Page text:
Hamilton County was formed on October 25, 1819, from portions of Rhea County and Cherokee land. It was named after Alexander Hamilton who was an officer in the American Revolutionary War, a member of the Continental Congress, the first US Secretary of Treasury, and one of the founding fathers of the United States. The area was originally occupied by the Cherokee Nation under the leadership of John Ross. What is now known as Chattanooga was formerly Ross’s Landing, a busy trading post recognized as the center of the Cherokee Nation. The county has a total area of 576 square miles and a population count of 367,804 residents.
Originally brought in by the Treaty of St Mary’s in 1818, was not made into its own independent county until a legislature was passed in April of 1823. The county was later named after Alexander Hamilton who was the first U.S. Secretary of Treasury. The first courthouse for the county was at the home of one of the first settlers, William Conner. With the county having a total area of 402 square miles, it also has a population count of 338,011 residents.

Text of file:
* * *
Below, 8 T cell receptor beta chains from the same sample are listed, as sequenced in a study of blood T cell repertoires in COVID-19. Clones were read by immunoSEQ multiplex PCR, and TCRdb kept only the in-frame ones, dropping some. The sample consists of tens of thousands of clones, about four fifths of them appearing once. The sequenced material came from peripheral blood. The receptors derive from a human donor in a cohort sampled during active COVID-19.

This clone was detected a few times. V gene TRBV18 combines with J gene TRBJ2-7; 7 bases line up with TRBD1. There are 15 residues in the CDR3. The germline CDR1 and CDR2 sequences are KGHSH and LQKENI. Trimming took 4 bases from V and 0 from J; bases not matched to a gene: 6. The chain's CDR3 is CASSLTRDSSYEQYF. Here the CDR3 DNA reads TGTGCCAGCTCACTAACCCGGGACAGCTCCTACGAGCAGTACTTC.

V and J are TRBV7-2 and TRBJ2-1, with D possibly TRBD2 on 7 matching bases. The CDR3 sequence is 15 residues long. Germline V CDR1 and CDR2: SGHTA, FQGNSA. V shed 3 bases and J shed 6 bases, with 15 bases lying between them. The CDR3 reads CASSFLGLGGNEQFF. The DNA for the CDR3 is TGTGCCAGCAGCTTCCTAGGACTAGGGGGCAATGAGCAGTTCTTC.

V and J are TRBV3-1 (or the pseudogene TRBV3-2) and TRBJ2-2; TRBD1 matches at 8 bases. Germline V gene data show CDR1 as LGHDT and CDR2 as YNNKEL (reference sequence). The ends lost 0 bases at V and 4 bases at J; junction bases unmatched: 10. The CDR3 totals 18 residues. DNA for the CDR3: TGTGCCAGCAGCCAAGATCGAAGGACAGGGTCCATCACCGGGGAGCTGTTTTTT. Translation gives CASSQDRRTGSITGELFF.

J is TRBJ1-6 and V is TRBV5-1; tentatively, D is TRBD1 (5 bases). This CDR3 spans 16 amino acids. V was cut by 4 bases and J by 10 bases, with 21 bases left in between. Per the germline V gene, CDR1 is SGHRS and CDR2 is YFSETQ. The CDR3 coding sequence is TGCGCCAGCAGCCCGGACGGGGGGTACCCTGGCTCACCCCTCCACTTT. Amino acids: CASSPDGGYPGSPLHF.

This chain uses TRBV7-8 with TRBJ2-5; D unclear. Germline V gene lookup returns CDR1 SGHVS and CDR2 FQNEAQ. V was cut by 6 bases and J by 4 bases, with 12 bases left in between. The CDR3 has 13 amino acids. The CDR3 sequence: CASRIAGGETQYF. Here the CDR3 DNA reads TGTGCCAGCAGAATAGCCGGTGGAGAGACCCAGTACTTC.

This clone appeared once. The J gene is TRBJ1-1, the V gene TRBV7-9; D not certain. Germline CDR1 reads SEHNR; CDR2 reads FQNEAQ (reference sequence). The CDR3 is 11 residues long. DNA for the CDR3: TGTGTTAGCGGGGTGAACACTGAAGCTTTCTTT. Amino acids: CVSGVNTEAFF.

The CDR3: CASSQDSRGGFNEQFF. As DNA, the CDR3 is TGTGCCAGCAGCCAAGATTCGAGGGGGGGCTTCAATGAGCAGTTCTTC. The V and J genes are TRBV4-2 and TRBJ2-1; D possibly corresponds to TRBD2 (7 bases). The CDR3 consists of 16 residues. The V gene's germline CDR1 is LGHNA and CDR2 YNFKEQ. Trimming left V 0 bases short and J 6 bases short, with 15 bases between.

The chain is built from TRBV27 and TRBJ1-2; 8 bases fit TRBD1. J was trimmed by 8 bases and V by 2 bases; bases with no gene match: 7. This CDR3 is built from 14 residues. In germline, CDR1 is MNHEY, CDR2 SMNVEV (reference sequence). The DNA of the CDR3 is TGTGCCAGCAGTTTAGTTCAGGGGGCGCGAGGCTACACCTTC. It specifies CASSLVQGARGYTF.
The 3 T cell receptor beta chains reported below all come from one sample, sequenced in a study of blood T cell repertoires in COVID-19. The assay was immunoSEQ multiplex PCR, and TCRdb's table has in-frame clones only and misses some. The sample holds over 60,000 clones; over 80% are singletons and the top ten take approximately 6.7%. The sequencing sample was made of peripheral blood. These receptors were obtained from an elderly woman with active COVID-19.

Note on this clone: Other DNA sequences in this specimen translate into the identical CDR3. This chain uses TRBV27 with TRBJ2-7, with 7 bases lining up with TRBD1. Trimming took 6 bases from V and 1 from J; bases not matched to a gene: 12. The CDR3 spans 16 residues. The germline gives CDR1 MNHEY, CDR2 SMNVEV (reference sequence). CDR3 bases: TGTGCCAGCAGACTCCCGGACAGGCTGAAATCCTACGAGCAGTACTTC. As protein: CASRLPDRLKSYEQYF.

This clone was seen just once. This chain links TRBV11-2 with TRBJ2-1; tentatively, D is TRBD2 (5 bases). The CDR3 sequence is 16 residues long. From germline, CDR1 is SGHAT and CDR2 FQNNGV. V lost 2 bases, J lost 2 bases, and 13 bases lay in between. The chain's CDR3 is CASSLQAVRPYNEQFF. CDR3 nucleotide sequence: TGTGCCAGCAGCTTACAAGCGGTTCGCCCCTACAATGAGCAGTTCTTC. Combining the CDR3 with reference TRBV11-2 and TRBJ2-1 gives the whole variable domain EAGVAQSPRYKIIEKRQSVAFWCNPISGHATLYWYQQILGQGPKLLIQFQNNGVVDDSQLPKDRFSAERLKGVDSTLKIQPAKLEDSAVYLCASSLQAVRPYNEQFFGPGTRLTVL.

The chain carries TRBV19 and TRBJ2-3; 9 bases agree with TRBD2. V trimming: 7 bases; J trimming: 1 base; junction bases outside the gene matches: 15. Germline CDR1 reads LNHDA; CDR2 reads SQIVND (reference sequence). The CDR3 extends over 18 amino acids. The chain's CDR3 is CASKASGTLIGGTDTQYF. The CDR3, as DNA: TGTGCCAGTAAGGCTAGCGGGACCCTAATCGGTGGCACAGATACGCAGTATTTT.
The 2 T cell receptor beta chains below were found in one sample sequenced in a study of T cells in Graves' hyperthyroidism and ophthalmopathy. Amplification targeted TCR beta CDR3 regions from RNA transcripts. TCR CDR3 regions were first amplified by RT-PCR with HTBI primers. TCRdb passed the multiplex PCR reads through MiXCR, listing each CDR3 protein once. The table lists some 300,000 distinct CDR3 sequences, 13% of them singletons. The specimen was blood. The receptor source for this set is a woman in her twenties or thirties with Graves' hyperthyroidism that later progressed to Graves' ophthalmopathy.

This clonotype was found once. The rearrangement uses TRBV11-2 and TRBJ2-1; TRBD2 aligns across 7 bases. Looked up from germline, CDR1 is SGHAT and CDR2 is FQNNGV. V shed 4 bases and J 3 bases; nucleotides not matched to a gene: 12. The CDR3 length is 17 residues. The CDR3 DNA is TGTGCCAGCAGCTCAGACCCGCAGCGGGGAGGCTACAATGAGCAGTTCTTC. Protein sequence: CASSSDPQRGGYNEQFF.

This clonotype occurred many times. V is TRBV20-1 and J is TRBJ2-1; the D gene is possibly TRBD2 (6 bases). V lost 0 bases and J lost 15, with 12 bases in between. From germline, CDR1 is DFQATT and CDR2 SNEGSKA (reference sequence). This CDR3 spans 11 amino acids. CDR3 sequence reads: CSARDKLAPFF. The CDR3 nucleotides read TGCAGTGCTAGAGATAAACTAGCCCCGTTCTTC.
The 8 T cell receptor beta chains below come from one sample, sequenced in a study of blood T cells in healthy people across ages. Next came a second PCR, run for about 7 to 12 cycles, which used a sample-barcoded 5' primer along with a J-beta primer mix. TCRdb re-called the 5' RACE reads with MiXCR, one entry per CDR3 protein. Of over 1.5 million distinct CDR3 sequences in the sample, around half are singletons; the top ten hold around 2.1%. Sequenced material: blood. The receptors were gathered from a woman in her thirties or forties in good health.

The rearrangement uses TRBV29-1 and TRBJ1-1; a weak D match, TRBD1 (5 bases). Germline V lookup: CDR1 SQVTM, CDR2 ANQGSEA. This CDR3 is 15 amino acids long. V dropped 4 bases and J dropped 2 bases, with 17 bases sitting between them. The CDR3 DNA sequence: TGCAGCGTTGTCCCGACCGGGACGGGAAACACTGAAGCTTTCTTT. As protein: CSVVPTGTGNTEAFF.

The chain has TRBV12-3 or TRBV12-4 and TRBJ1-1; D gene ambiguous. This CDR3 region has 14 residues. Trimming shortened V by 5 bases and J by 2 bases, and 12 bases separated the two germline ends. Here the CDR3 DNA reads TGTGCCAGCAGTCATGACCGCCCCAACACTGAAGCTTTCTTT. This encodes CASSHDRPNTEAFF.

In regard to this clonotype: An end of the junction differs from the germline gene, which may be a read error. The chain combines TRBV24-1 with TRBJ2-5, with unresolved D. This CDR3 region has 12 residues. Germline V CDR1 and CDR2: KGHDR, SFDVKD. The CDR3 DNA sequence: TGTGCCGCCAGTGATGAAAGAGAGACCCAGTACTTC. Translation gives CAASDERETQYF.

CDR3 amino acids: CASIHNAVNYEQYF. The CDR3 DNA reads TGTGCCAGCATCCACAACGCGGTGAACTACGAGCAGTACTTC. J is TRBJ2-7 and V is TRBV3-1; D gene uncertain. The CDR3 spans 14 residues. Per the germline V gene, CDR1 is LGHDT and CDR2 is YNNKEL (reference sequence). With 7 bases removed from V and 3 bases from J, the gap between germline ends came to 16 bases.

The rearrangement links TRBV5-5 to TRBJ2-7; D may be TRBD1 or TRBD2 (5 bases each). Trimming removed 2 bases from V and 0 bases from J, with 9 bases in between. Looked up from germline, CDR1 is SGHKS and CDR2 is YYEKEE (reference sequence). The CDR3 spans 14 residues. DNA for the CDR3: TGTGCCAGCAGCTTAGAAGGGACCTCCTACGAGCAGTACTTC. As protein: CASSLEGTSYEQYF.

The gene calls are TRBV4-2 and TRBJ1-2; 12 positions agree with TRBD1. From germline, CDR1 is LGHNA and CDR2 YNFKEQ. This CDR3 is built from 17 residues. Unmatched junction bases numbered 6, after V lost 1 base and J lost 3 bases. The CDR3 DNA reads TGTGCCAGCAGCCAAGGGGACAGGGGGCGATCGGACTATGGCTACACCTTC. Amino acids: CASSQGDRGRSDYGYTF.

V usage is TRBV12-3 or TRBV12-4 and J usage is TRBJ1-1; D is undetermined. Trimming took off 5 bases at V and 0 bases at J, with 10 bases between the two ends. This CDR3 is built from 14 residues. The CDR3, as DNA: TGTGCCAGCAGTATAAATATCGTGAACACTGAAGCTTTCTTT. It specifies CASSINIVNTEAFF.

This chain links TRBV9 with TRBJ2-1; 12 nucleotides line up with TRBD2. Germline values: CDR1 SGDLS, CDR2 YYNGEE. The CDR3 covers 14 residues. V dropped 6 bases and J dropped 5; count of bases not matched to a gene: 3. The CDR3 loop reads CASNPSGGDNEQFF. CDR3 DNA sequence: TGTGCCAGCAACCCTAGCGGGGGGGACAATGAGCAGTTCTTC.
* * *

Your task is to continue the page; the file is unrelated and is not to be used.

Hamilton County was organized in 1790 by order of Arthur St. Clair, governor of the Northwest Territory, as the second county in the Northwest Territory. Cincinnati is the county seat. Residents named the county in honor of Alexander Hamilton, who was the first Secretary of the Treasury of the United States and a founder of the Federalist Party. Hamilton County is infamously known as the “Queen City” or “Paris of America.” With a total area of 413 sqaure miles, it has a population count of a whopping 817,473 residents calling it home.